The restitution claim was initially filed in February 2015 in the US District Court in Washington D.C. The claimants descend from the Jewish art dealers who once owned the treasure, also known as the ‘Welfenschatz’. They sought its return from Germany and the German Prussian Cultural Heritage Foundation (Stiftung Preussischer Kulturbesitz or SPK), which now technically owns the collection.
The important collection of medieval gold and silver pieces, which is valued at approximately US$260 million (£190 million) originally belonged to Prussian aristocrats. It was sold off in 1929 with part of the collection going to a consortium of Jewish art dealers. In 1934, the Nazi governor of Prussia, Hermann Göring, purchased the collection and reportedly presented it to Hitler as a surprise gift.
The claimants seek restitution on the basis that the collection was sold for about one-third of what is was worth as part of the Nazi campaign to persecute German Jewry during the Holocaust (1933-1945). They also argue it was a ‘sham transaction’ forced on their predecessors.
Germany and the SPK maintain the sale was legitimate and done at the owner’s ‘free disposal’. While the SPK acknowledges its obligations under the Washington Conference Principles on Nazi-Confiscated Art it submits that they do not apply to the Guelph Treasure.
“There are very few works subject to a restitution claim whose paperwork makes it as clear that it wasn’t seized as a result of persecution as the Guelph Treasure”, SPK president, Hermann Parzinger has stated. “Neither was the sale forced, nor was the sale price unfair”.
In March 2014, Germany’s Limbach Commission, the government-appointed advisory committee on the restitution of cultural goods confiscated by the Nazis, determined that there was no forced sale. Undeterred, the claimants turned to the US courts and attempted to argue their case on the basis of the US Foreign Sovereign Immunities Act (FSIA) of 1976.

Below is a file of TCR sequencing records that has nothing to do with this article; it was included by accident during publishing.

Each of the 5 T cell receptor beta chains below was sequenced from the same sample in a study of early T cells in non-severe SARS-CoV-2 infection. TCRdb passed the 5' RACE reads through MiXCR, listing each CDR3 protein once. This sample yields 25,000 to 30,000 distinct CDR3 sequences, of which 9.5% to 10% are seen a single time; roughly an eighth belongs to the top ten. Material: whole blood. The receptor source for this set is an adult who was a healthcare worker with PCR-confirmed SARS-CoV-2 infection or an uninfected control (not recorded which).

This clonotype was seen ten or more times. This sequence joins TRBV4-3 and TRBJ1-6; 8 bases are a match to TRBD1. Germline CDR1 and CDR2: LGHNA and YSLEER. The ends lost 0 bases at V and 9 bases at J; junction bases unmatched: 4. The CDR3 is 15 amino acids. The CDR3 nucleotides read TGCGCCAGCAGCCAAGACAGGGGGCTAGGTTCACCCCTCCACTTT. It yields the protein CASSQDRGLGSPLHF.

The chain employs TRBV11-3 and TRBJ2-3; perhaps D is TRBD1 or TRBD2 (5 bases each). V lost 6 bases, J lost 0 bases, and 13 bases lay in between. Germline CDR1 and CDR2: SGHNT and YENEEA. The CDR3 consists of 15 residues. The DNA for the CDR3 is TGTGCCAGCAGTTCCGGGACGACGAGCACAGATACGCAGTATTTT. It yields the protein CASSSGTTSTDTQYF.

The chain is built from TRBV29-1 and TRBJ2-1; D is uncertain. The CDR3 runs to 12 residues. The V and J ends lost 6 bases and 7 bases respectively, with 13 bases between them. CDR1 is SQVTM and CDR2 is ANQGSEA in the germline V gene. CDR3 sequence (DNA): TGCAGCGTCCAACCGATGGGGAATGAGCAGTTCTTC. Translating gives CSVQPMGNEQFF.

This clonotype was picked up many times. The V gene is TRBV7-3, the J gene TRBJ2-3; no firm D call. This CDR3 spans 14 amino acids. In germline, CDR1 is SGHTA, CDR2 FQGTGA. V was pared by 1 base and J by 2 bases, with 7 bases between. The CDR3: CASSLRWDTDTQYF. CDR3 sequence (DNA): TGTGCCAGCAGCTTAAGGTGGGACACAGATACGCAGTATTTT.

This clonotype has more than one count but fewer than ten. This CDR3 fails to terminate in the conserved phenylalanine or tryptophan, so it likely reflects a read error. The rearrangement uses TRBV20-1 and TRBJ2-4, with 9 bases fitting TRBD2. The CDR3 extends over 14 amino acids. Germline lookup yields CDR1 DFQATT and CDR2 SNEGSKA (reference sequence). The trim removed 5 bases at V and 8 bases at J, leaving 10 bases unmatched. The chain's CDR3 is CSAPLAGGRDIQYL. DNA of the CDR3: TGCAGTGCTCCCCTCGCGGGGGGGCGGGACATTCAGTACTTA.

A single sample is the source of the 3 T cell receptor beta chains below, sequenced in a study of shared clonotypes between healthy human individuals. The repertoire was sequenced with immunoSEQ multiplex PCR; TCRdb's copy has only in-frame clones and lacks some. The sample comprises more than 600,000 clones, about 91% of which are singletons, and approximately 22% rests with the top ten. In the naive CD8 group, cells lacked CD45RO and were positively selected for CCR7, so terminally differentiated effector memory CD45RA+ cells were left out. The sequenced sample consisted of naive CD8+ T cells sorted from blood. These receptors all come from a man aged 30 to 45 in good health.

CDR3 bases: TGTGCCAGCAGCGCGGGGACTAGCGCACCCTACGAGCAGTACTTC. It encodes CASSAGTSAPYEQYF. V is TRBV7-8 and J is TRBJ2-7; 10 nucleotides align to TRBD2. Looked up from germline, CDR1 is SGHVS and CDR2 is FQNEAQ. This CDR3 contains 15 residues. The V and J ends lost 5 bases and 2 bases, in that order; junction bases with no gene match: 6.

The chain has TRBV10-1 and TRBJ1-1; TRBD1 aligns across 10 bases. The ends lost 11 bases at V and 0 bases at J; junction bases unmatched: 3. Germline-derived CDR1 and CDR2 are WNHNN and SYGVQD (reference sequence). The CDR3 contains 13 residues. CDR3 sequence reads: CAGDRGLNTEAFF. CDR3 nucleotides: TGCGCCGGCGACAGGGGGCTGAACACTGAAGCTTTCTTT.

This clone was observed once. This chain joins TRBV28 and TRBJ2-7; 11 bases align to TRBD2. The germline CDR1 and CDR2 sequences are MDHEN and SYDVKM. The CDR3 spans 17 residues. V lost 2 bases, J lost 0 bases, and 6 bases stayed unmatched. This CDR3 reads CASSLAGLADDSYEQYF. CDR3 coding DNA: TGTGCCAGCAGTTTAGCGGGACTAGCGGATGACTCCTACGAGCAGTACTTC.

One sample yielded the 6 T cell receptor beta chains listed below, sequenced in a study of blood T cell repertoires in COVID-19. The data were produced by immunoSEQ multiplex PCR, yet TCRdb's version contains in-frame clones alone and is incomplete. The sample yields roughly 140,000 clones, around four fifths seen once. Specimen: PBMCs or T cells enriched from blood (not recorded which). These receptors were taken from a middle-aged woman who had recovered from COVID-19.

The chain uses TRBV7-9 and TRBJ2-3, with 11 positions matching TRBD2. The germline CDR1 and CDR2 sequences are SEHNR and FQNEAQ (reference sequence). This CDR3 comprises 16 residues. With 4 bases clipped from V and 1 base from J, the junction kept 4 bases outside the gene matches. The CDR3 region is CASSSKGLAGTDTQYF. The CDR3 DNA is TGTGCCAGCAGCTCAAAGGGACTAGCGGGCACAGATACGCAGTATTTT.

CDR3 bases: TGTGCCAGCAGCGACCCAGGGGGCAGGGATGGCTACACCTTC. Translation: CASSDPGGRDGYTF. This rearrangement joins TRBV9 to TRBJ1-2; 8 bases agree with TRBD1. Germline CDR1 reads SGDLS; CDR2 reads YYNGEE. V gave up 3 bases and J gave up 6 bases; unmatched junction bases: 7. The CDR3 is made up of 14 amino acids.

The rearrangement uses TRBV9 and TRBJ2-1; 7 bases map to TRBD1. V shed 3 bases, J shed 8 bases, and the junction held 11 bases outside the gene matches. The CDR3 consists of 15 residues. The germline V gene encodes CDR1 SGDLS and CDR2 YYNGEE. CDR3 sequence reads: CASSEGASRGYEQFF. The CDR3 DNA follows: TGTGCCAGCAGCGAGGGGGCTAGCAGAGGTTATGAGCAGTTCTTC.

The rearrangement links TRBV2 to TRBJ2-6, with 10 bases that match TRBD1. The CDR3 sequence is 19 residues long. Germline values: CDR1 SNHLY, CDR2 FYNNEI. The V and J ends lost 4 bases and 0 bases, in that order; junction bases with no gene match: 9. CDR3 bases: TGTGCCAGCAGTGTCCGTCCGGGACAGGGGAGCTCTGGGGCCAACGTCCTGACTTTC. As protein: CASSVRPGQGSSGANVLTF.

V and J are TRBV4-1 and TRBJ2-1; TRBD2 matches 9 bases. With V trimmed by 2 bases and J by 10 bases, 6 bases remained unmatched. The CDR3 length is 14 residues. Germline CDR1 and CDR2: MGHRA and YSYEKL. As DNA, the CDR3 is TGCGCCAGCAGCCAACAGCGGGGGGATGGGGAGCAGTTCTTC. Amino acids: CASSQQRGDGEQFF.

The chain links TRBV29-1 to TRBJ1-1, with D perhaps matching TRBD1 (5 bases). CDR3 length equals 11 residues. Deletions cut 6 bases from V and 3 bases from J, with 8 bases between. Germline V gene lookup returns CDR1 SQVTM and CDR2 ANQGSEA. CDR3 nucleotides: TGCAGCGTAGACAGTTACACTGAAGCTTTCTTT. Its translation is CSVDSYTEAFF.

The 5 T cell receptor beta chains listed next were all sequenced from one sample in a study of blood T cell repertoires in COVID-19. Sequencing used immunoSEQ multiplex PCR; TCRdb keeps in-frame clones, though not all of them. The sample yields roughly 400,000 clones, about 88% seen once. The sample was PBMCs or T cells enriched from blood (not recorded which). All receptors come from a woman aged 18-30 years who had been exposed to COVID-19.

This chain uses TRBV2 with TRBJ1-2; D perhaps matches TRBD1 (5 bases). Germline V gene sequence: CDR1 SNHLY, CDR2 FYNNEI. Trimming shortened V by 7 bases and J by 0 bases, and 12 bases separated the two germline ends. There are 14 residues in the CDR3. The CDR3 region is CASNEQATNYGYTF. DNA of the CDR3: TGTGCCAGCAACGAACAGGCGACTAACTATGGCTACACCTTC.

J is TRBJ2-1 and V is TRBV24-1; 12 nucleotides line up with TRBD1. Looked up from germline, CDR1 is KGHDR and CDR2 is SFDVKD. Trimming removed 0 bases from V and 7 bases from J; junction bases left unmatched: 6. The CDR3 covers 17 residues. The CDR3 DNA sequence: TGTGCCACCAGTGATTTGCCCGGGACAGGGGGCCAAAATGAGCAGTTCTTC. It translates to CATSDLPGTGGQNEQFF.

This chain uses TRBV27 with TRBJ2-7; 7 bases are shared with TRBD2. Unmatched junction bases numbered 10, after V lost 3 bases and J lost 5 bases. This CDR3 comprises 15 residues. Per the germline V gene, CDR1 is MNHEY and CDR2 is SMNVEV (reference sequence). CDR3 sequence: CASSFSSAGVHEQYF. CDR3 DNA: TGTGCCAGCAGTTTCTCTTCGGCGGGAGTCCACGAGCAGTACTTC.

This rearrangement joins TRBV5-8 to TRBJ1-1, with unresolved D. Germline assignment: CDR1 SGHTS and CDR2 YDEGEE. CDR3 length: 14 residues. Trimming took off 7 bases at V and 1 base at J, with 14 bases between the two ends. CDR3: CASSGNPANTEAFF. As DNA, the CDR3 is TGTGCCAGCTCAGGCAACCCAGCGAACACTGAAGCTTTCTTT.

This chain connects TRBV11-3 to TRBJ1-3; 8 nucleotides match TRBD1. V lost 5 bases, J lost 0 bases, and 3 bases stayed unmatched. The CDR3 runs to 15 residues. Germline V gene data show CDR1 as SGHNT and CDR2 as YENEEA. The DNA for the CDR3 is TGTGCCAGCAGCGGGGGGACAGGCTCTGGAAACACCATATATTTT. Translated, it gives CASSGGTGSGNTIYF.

The FSIA prohibits lawsuits from being filed against other countries in US court except where the government takes property in violation of international law. The claimants submit that the sale of the treasure constituted such a violation because it occurred during the Holocaust period.
In a historic ruling made in March 2017, the US District Court held that under this ‘expropriation exception’ Germany could not claim immunity from the restitution suit under the FSIA. On appeal by the SPK, the US Court of Appeals for the D.C. Circuit upheld the claimants’ right to sue for the return of the treasure.
Following a further appeal by the SPK, the US Supreme Court heard oral arguments from both sides as to the application of this ‘expropriation exception’ on Monday (7 December). Lawyer for Germany and the SPK, Jonathan Freiman, argued that only a taking of property from non-citizens constitutes a violation of international law, which would trigger the exception under the FSIA. He submitted that in drafting the FSIA, Congress did not intend to create an exception for genocide claims.
Lawyer for the heirs to the Guelph Treasure, Nicholas O’Donnell, countered that Germany’s taking of property from the Jews during the Holocaust fit squarely within the FSIA framework. “If you take the property, as Germany did, explicitly to destroy the group of people and remove it from the face of the earth, then you’ve committed genocide through the taking of property, which is the focus of the expropriation exception”, O’Donnell argued.
The court’s ruling on whether the lawsuit can finally proceed in US court is expected in June 2021. It could prove a watershed moment for claimants from all over the globe seeking restitution of contested artworks.
We will keep you updated on any developments.